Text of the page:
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Publication numberUS6877129 B1
Publication typeGrant
Application numberUS 09/958,344
PCT numberPCT/EP2000/002772
Publication dateApr 5, 2005
Filing dateMar 29, 2000
Priority dateApr 30, 1999
Fee statusLapsed
Also published asEP1175748A1, EP1175748B1, WO2000067418A1
Publication number09958344, 958344, PCT/2000/2772, PCT/EP/0/002772, PCT/EP/0/02772, PCT/EP/2000/002772, PCT/EP/2000/02772, PCT/EP0/002772, PCT/EP0/02772, PCT/EP0002772, PCT/EP002772, PCT/EP2000/002772, PCT/EP2000/02772, PCT/EP2000002772, PCT/EP200002772, US 6877129 B1, US 6877129B1, US-B1-6877129, US6877129 B1, US6877129B1
InventorsChristoph Balz, Franz Josef Zimmermann, Harald Ripp, Josef Handi
Original AssigneeRohde & Schwarz Gmbh & Co. Kg
Export CitationBiBTeX, EndNote, RefMan
External Links: USPTO, USPTO Assignment, Espacenet
Method for measuring the receiver-side bit error rate of a DVB transmission system
US 6877129 B1
Abstract
The invention relates to a method for measuring the receiver-side bit error rate of the transmission path of a DVB transmission system in which the data stream to be transmitted is channel-coded on the transmitter side by a Reed-Solomon coder and on the receiver side channel-decoder by a corresponding Reed-Solomon decoder. According to the method, a test data stream is fed in on the transmitter side and the Reed-Solomon coder is switched off so that the receiver-side decoder recognizes a data stream with non-correctable errors and allows the same to reach the output uncorrected. The bit error rate is then determined from the uncorrected test data stream.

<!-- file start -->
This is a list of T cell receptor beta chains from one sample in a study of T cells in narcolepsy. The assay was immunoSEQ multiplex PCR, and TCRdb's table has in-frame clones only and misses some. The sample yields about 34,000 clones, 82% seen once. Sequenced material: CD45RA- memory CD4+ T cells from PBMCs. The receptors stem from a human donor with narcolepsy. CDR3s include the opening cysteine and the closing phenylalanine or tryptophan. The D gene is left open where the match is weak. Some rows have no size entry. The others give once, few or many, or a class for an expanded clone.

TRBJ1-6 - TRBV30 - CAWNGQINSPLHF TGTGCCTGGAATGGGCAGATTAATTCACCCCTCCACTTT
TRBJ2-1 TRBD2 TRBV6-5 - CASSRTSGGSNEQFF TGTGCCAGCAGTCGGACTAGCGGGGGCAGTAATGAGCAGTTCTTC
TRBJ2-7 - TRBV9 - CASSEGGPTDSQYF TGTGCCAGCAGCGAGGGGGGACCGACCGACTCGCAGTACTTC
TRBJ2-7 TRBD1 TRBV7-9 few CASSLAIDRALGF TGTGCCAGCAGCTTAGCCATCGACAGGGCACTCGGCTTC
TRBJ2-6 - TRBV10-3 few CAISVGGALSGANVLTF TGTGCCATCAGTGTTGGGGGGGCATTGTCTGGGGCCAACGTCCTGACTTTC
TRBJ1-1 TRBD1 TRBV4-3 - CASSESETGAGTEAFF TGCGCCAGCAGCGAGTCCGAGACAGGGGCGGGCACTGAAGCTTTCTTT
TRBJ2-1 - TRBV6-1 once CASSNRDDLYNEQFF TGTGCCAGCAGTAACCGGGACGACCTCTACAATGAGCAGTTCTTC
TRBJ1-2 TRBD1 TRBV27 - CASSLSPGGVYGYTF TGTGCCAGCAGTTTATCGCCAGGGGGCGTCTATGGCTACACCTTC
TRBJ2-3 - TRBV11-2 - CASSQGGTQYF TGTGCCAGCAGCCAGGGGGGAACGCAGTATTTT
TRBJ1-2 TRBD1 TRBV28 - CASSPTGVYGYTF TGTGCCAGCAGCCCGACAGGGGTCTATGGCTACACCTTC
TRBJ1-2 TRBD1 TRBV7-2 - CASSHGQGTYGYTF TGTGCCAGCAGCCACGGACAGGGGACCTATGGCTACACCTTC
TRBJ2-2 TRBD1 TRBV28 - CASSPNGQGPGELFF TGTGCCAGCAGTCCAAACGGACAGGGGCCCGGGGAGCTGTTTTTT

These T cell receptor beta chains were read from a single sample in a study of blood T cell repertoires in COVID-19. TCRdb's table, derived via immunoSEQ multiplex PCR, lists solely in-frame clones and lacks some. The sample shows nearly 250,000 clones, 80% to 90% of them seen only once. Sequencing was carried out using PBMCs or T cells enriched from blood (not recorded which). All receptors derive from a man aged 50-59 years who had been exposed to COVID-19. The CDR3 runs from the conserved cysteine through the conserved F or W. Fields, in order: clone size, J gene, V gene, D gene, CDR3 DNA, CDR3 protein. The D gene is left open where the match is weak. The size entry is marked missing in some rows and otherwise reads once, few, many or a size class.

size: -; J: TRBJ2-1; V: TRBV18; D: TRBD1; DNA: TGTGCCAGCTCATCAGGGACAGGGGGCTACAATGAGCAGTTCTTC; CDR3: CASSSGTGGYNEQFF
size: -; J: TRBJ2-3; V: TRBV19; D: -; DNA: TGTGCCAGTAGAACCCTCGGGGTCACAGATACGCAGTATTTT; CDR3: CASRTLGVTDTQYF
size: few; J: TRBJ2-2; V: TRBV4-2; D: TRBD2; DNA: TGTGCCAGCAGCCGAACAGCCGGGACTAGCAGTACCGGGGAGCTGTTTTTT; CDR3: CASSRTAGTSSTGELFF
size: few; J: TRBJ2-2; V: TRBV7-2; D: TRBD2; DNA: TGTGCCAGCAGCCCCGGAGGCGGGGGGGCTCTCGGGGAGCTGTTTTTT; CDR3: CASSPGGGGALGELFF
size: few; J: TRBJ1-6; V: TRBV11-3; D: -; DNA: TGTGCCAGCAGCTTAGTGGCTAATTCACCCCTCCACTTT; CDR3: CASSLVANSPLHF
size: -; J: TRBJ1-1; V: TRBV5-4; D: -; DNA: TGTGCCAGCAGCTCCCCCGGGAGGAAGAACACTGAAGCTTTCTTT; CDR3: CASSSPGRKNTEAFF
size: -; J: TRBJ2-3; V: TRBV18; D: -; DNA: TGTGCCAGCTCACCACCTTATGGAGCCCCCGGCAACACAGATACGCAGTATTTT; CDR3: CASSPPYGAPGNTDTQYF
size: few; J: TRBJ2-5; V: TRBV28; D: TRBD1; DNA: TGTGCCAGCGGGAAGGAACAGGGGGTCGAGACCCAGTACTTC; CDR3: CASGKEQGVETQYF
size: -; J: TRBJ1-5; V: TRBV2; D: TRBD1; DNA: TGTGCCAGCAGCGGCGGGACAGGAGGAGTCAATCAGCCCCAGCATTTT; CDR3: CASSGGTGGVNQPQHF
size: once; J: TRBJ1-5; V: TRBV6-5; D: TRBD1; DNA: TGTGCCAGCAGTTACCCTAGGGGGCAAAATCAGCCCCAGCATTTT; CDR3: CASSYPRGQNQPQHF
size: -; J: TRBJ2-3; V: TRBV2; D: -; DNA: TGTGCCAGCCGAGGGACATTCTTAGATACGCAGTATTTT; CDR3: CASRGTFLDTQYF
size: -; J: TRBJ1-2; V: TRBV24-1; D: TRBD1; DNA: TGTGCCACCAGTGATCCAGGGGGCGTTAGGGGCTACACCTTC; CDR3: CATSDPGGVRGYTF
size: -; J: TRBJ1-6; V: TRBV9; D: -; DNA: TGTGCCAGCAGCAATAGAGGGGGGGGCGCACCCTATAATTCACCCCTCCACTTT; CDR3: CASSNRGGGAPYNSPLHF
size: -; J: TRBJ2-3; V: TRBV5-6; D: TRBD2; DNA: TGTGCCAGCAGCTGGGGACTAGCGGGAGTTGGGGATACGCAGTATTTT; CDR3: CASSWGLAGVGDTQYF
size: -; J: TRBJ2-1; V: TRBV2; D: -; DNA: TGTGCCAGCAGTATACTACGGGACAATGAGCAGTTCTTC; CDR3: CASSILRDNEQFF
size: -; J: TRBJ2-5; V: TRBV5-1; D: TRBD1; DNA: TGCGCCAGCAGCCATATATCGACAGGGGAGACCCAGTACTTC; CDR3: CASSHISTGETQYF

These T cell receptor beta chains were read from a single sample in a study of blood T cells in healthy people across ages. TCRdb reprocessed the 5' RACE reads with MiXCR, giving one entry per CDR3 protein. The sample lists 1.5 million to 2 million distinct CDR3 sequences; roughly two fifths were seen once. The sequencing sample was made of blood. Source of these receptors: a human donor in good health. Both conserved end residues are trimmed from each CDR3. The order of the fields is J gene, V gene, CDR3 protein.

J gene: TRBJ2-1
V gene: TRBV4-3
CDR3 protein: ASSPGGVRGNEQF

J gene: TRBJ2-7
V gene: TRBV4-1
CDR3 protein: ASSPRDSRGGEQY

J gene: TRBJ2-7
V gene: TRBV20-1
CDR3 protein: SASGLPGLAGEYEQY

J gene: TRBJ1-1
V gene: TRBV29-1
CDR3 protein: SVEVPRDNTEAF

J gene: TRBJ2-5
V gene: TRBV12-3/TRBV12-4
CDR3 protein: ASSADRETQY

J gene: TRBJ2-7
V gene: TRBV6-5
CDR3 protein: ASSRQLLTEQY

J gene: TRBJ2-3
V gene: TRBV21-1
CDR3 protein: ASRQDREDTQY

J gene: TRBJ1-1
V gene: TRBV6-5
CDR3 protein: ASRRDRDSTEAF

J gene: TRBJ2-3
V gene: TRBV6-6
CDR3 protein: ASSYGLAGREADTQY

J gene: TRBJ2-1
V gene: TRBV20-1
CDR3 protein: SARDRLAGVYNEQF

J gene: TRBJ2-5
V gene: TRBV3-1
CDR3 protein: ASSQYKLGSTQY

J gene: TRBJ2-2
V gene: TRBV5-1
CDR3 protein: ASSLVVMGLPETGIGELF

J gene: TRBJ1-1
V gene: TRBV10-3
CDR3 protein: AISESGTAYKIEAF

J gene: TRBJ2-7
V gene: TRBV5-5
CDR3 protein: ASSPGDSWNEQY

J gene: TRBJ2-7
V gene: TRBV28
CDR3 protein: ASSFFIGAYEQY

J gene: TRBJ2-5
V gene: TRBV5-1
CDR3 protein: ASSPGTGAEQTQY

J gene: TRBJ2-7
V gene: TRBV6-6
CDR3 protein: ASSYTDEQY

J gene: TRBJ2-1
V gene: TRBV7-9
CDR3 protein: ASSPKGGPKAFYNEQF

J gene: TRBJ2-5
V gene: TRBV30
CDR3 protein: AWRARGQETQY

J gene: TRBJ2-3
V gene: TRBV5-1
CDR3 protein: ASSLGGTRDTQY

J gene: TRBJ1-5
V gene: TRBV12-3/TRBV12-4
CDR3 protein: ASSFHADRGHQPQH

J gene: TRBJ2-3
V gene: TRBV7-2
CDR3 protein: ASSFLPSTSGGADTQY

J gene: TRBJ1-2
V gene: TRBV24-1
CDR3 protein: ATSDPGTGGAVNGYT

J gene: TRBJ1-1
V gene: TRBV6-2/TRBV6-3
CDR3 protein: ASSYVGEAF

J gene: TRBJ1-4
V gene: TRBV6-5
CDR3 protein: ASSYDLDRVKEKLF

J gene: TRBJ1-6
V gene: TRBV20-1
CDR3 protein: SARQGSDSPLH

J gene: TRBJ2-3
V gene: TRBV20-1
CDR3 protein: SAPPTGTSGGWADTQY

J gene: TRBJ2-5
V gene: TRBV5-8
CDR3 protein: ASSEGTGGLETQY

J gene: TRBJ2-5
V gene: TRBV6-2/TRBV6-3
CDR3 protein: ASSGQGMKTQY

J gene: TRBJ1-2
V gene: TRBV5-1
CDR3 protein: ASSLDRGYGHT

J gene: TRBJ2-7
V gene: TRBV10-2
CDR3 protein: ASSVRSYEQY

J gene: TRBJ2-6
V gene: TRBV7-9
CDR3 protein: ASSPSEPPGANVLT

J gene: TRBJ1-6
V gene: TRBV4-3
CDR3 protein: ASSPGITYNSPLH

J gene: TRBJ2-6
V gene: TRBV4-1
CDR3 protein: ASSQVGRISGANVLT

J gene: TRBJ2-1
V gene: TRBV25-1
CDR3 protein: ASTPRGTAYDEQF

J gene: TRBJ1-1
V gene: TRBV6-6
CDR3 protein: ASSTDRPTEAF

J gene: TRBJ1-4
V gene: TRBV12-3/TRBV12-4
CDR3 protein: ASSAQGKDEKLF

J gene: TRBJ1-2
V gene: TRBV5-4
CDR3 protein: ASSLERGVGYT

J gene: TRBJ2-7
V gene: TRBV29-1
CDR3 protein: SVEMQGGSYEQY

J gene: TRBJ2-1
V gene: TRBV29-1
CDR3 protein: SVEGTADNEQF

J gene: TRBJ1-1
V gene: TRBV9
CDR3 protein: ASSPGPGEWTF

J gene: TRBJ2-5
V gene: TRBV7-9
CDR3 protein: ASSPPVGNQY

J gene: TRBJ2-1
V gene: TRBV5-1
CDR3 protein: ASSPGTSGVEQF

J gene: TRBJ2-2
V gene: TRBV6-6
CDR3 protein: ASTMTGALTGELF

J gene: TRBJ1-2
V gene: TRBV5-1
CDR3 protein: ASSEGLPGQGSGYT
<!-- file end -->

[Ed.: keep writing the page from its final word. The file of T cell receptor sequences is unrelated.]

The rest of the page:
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Claims(8)
1. A method for measuring a receiving-end bit error rate of a transmission link of a DVB transmission system in which a data stream that is to be transmitted is channel-encoded at a transmitter end by a Reed-Solomon encoder and is channel-decoded at a receiving end by a corresponding Reed-Solomon decoder, the method comprising the steps of:
injecting a test data stream at the transmitter end;
switching off the Reed-Solomon encoder at the transmitter end so that the receiving-end decoder detects an uncorrected test data stream containing uncorrectable errors and lets it through to an output in uncorrected form; and
determining the bit error rate using the uncorrected test data stream.
2. The method according to claim 1, wherein the bit error rate is measured by comparing the uncorrected test data stream that is outputted at the output of the decoder with the test data stream injected at the transmitter end.
3. The method according to claim 1, wherein a test data stream that complies with the MPEG2 standard is injected at the transmitter end and, instead of correction bytes generated by the Reed-Solomon encoder per data stream frame in normal operation, a corresponding number of uncorrelated and randomly distributed test bytes is attached so that, with the transmitter-end encoder switched off, the receiving-end decoder lets said test data stream through to the output in uncorrected form.